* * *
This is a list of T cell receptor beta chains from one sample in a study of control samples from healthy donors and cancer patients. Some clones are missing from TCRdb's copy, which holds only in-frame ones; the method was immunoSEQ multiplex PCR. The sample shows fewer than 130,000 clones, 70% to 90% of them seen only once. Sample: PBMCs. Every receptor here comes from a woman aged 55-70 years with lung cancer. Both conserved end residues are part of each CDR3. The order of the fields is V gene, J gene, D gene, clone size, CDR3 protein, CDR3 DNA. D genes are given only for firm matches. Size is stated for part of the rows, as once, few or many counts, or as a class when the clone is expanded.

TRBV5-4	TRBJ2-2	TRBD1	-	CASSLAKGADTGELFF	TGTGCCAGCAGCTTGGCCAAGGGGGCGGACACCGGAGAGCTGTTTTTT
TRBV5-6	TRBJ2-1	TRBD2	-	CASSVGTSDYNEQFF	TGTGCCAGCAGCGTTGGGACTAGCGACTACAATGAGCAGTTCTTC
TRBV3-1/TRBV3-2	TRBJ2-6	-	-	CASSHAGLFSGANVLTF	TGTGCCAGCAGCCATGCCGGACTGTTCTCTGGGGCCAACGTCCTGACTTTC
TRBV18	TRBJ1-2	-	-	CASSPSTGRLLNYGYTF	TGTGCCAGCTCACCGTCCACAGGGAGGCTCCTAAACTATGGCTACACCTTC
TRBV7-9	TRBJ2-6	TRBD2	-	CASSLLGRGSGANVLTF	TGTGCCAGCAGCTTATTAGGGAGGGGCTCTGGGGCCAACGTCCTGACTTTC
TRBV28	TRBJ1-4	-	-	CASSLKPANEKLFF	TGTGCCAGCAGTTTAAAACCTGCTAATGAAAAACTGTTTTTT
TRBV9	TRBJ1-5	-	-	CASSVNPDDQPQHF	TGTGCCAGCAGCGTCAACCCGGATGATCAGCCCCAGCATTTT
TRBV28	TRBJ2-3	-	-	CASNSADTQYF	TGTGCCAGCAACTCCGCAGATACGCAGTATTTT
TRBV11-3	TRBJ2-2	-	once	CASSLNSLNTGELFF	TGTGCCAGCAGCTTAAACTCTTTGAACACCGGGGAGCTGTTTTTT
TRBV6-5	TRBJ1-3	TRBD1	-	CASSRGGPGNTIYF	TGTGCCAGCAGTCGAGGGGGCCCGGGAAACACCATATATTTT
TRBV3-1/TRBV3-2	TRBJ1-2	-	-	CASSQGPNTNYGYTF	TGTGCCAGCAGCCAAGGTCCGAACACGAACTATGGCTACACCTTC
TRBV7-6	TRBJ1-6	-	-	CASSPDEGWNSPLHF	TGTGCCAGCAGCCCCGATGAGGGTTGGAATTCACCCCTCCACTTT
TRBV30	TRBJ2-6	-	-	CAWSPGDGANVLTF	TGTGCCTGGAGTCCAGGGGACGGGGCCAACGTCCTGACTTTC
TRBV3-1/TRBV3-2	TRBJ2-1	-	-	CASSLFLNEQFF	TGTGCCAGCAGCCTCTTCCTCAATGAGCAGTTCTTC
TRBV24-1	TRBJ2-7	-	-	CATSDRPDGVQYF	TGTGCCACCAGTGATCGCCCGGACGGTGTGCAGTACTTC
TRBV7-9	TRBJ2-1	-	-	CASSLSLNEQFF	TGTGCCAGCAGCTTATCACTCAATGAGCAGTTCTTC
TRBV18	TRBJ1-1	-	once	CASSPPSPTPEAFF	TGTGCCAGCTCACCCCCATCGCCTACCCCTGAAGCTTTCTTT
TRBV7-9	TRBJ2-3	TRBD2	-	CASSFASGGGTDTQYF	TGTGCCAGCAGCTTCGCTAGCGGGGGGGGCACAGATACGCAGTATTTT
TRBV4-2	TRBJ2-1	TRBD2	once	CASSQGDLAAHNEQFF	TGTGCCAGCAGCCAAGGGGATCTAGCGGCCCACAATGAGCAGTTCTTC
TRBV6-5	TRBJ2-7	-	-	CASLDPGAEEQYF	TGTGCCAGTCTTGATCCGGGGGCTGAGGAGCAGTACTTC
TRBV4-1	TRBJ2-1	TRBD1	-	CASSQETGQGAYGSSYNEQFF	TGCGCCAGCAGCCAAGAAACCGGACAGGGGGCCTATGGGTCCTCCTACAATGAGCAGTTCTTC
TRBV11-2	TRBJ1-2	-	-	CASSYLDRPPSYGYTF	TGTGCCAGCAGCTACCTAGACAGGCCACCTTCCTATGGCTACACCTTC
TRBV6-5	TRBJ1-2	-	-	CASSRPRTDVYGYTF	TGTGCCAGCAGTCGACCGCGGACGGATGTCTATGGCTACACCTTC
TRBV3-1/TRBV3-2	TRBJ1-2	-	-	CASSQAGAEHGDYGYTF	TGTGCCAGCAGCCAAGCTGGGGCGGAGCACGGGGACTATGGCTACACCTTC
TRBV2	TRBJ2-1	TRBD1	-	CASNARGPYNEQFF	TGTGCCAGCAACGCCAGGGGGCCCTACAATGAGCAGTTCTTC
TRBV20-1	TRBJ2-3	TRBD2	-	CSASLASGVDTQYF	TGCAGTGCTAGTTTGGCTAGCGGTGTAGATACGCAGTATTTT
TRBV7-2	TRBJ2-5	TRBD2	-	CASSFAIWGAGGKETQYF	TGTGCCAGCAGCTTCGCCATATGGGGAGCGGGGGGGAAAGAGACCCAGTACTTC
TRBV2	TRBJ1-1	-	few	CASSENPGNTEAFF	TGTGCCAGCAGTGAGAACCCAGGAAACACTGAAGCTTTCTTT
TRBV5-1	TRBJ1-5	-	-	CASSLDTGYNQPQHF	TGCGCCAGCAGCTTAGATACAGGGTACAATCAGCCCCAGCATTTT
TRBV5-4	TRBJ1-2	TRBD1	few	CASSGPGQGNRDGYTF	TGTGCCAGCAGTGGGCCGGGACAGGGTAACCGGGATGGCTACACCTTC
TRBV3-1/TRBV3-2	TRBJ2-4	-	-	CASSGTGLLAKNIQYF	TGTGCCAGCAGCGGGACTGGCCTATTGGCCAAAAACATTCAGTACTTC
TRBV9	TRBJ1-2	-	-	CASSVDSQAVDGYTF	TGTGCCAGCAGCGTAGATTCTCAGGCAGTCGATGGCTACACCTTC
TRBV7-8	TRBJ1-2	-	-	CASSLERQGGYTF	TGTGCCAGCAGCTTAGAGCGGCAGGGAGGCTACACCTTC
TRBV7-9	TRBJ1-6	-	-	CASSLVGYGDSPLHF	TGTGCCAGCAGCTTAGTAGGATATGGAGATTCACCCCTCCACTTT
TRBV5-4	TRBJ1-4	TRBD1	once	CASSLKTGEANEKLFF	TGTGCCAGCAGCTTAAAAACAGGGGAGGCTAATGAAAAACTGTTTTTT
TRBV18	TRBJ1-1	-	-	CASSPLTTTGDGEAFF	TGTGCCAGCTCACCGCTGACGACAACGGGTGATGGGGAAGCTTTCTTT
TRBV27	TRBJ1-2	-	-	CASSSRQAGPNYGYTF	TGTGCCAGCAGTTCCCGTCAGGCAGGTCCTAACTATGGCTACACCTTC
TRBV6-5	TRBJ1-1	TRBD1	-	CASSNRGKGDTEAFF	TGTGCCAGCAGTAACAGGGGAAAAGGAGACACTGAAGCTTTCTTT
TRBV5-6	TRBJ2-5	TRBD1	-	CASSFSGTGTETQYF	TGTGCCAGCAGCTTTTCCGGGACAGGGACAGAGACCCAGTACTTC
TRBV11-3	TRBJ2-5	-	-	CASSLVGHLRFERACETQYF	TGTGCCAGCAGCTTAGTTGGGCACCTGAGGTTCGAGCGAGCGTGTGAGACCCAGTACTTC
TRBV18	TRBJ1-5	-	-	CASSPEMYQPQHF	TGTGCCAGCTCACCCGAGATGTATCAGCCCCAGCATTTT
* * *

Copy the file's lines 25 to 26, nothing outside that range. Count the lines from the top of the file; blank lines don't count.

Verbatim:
TRBV3-1/TRBV3-2	TRBJ1-2	-	-	CASSQAGAEHGDYGYTF	TGTGCCAGCAGCCAAGCTGGGGCGGAGCACGGGGACTATGGCTACACCTTC
TRBV2	TRBJ2-1	TRBD1	-	CASNARGPYNEQFF	TGTGCCAGCAACGCCAGGGGGCCCTACAATGAGCAGTTCTTC